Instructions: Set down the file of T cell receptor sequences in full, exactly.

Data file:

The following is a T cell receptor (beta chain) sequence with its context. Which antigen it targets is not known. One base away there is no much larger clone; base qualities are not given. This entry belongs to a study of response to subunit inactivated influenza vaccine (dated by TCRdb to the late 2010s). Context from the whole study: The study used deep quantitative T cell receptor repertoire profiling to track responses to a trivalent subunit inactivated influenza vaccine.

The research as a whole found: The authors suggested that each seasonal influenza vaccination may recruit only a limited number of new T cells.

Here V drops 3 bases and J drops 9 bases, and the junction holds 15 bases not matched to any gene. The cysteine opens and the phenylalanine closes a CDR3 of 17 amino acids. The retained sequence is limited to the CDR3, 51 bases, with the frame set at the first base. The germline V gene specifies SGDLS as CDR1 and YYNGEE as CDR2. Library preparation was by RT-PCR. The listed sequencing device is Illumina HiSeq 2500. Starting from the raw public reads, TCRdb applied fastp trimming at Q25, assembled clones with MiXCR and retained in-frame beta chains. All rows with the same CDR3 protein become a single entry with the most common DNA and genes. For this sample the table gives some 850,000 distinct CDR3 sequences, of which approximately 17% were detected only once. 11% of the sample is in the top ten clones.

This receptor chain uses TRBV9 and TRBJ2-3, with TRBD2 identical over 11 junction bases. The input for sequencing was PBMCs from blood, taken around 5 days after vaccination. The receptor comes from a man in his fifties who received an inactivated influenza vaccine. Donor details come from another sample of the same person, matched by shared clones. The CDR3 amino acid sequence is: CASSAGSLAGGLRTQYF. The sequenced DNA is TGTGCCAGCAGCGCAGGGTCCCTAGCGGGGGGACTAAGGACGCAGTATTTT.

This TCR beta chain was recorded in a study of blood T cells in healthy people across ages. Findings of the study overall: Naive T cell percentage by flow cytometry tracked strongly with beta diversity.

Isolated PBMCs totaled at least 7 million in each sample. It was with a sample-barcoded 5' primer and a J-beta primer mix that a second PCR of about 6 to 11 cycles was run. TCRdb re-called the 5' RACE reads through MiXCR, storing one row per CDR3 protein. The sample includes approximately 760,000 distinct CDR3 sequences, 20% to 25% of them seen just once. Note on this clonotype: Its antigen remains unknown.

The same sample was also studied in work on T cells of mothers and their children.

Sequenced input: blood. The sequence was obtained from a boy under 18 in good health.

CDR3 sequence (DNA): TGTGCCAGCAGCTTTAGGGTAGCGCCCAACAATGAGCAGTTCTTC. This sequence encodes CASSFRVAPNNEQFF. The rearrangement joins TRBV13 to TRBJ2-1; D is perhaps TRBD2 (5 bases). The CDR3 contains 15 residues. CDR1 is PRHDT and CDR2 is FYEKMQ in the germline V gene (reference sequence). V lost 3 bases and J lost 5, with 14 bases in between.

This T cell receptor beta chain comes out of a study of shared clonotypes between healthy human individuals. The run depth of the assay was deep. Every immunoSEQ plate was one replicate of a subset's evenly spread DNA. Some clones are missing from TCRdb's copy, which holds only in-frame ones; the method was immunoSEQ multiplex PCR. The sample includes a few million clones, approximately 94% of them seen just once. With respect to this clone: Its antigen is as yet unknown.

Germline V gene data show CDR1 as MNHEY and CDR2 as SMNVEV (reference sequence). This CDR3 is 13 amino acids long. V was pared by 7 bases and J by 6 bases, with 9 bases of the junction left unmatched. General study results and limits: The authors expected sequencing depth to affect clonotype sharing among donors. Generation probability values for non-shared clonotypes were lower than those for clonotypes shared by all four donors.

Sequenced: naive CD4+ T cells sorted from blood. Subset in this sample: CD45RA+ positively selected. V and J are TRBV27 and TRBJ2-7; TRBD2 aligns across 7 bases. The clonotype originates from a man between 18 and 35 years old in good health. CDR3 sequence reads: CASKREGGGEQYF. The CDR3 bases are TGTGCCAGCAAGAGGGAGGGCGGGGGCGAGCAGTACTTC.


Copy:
The following is a T cell receptor (beta chain) sequence with its context. Which antigen it targets is not known. One base away there is no much larger clone; base qualities are not given. This entry belongs to a study of response to subunit inactivated influenza vaccine (dated by TCRdb to the late 2010s). Context from the whole study: The study used deep quantitative T cell receptor repertoire profiling to track responses to a trivalent subunit inactivated influenza vaccine.

The research as a whole found: The authors suggested that each seasonal influenza vaccination may recruit only a limited number of new T cells.

Here V drops 3 bases and J drops 9 bases, and the junction holds 15 bases not matched to any gene. The cysteine opens and the phenylalanine closes a CDR3 of 17 amino acids. The retained sequence is limited to the CDR3, 51 bases, with the frame set at the first base. The germline V gene specifies SGDLS as CDR1 and YYNGEE as CDR2. Library preparation was by RT-PCR. The listed sequencing device is Illumina HiSeq 2500. Starting from the raw public reads, TCRdb applied fastp trimming at Q25, assembled clones with MiXCR and retained in-frame beta chains. All rows with the same CDR3 protein become a single entry with the most common DNA and genes. For this sample the table gives some 850,000 distinct CDR3 sequences, of which approximately 17% were detected only once. 11% of the sample is in the top ten clones.

This receptor chain uses TRBV9 and TRBJ2-3, with TRBD2 identical over 11 junction bases. The input for sequencing was PBMCs from blood, taken around 5 days after vaccination. The receptor comes from a man in his fifties who received an inactivated influenza vaccine. Donor details come from another sample of the same person, matched by shared clones. The CDR3 amino acid sequence is: CASSAGSLAGGLRTQYF. The sequenced DNA is TGTGCCAGCAGCGCAGGGTCCCTAGCGGGGGGACTAAGGACGCAGTATTTT.

This TCR beta chain was recorded in a study of blood T cells in healthy people across ages. Findings of the study overall: Naive T cell percentage by flow cytometry tracked strongly with beta diversity.

Isolated PBMCs totaled at least 7 million in each sample. It was with a sample-barcoded 5' primer and a J-beta primer mix that a second PCR of about 6 to 11 cycles was run. TCRdb re-called the 5' RACE reads through MiXCR, storing one row per CDR3 protein. The sample includes approximately 760,000 distinct CDR3 sequences, 20% to 25% of them seen just once. Note on this clonotype: Its antigen remains unknown.

The same sample was also studied in work on T cells of mothers and their children.

Sequenced input: blood. The sequence was obtained from a boy under 18 in good health.

CDR3 sequence (DNA): TGTGCCAGCAGCTTTAGGGTAGCGCCCAACAATGAGCAGTTCTTC. This sequence encodes CASSFRVAPNNEQFF. The rearrangement joins TRBV13 to TRBJ2-1; D is perhaps TRBD2 (5 bases). The CDR3 contains 15 residues. CDR1 is PRHDT and CDR2 is FYEKMQ in the germline V gene (reference sequence). V lost 3 bases and J lost 5, with 14 bases in between.

This T cell receptor beta chain comes out of a study of shared clonotypes between healthy human individuals. The run depth of the assay was deep. Every immunoSEQ plate was one replicate of a subset's evenly spread DNA. Some clones are missing from TCRdb's copy, which holds only in-frame ones; the method was immunoSEQ multiplex PCR. The sample includes a few million clones, approximately 94% of them seen just once. With respect to this clone: Its antigen is as yet unknown.

Germline V gene data show CDR1 as MNHEY and CDR2 as SMNVEV (reference sequence). This CDR3 is 13 amino acids long. V was pared by 7 bases and J by 6 bases, with 9 bases of the junction left unmatched. General study results and limits: The authors expected sequencing depth to affect clonotype sharing among donors. Generation probability values for non-shared clonotypes were lower than those for clonotypes shared by all four donors.

Sequenced: naive CD4+ T cells sorted from blood. Subset in this sample: CD45RA+ positively selected. V and J are TRBV27 and TRBJ2-7; TRBD2 aligns across 7 bases. The clonotype originates from a man between 18 and 35 years old in good health. CDR3 sequence reads: CASKREGGGEQYF. The CDR3 bases are TGTGCCAGCAAGAGGGAGGGCGGGGGCGAGCAGTACTTC.